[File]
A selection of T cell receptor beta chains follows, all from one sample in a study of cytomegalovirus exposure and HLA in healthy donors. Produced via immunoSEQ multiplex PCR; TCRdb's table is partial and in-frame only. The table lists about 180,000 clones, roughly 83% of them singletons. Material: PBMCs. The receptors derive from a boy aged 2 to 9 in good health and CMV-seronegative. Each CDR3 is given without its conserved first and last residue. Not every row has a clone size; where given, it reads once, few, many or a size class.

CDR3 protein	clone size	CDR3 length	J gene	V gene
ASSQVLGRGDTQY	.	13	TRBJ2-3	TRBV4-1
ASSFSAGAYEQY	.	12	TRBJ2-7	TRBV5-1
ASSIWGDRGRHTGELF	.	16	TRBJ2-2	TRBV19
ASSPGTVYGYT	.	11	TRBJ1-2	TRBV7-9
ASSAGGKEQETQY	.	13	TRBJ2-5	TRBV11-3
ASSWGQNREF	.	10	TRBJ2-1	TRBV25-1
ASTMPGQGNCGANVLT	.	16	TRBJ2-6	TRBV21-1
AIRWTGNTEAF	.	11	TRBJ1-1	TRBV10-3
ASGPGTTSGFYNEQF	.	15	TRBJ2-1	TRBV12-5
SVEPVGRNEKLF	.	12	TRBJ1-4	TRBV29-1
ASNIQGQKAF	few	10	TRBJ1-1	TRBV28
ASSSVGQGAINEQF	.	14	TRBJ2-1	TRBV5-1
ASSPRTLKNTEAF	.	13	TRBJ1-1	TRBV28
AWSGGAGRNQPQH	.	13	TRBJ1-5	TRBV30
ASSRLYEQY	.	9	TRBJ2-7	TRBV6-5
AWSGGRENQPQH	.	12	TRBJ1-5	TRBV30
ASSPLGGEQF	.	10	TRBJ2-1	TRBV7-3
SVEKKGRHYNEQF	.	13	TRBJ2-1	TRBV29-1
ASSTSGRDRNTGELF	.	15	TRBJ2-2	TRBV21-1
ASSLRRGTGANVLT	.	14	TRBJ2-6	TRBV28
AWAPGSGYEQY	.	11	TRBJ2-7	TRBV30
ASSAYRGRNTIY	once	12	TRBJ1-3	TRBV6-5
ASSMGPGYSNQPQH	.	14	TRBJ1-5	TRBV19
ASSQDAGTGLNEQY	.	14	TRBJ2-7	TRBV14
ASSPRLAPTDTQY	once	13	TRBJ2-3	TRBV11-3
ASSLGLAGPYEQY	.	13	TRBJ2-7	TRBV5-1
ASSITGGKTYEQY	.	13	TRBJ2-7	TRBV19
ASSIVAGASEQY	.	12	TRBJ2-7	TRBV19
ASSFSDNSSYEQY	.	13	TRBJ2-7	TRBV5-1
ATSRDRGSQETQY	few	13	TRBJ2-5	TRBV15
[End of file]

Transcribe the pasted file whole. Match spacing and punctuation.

A selection of T cell receptor beta chains follows, all from one sample in a study of cytomegalovirus exposure and HLA in healthy donors. Produced via immunoSEQ multiplex PCR; TCRdb's table is partial and in-frame only. The table lists about 180,000 clones, roughly 83% of them singletons. Material: PBMCs. The receptors derive from a boy aged 2 to 9 in good health and CMV-seronegative. Each CDR3 is given without its conserved first and last residue. Not every row has a clone size; where given, it reads once, few, many or a size class.

CDR3 protein	clone size	CDR3 length	J gene	V gene
ASSQVLGRGDTQY	.	13	TRBJ2-3	TRBV4-1
ASSFSAGAYEQY	.	12	TRBJ2-7	TRBV5-1
ASSIWGDRGRHTGELF	.	16	TRBJ2-2	TRBV19
ASSPGTVYGYT	.	11	TRBJ1-2	TRBV7-9
ASSAGGKEQETQY	.	13	TRBJ2-5	TRBV11-3
ASSWGQNREF	.	10	TRBJ2-1	TRBV25-1
ASTMPGQGNCGANVLT	.	16	TRBJ2-6	TRBV21-1
AIRWTGNTEAF	.	11	TRBJ1-1	TRBV10-3
ASGPGTTSGFYNEQF	.	15	TRBJ2-1	TRBV12-5
SVEPVGRNEKLF	.	12	TRBJ1-4	TRBV29-1
ASNIQGQKAF	few	10	TRBJ1-1	TRBV28
ASSSVGQGAINEQF	.	14	TRBJ2-1	TRBV5-1
ASSPRTLKNTEAF	.	13	TRBJ1-1	TRBV28
AWSGGAGRNQPQH	.	13	TRBJ1-5	TRBV30
ASSRLYEQY	.	9	TRBJ2-7	TRBV6-5
AWSGGRENQPQH	.	12	TRBJ1-5	TRBV30
ASSPLGGEQF	.	10	TRBJ2-1	TRBV7-3
SVEKKGRHYNEQF	.	13	TRBJ2-1	TRBV29-1
ASSTSGRDRNTGELF	.	15	TRBJ2-2	TRBV21-1
ASSLRRGTGANVLT	.	14	TRBJ2-6	TRBV28
AWAPGSGYEQY	.	11	TRBJ2-7	TRBV30
ASSAYRGRNTIY	once	12	TRBJ1-3	TRBV6-5
ASSMGPGYSNQPQH	.	14	TRBJ1-5	TRBV19
ASSQDAGTGLNEQY	.	14	TRBJ2-7	TRBV14
ASSPRLAPTDTQY	once	13	TRBJ2-3	TRBV11-3
ASSLGLAGPYEQY	.	13	TRBJ2-7	TRBV5-1
ASSITGGKTYEQY	.	13	TRBJ2-7	TRBV19
ASSIVAGASEQY	.	12	TRBJ2-7	TRBV19
ASSFSDNSSYEQY	.	13	TRBJ2-7	TRBV5-1
ATSRDRGSQETQY	few	13	TRBJ2-5	TRBV15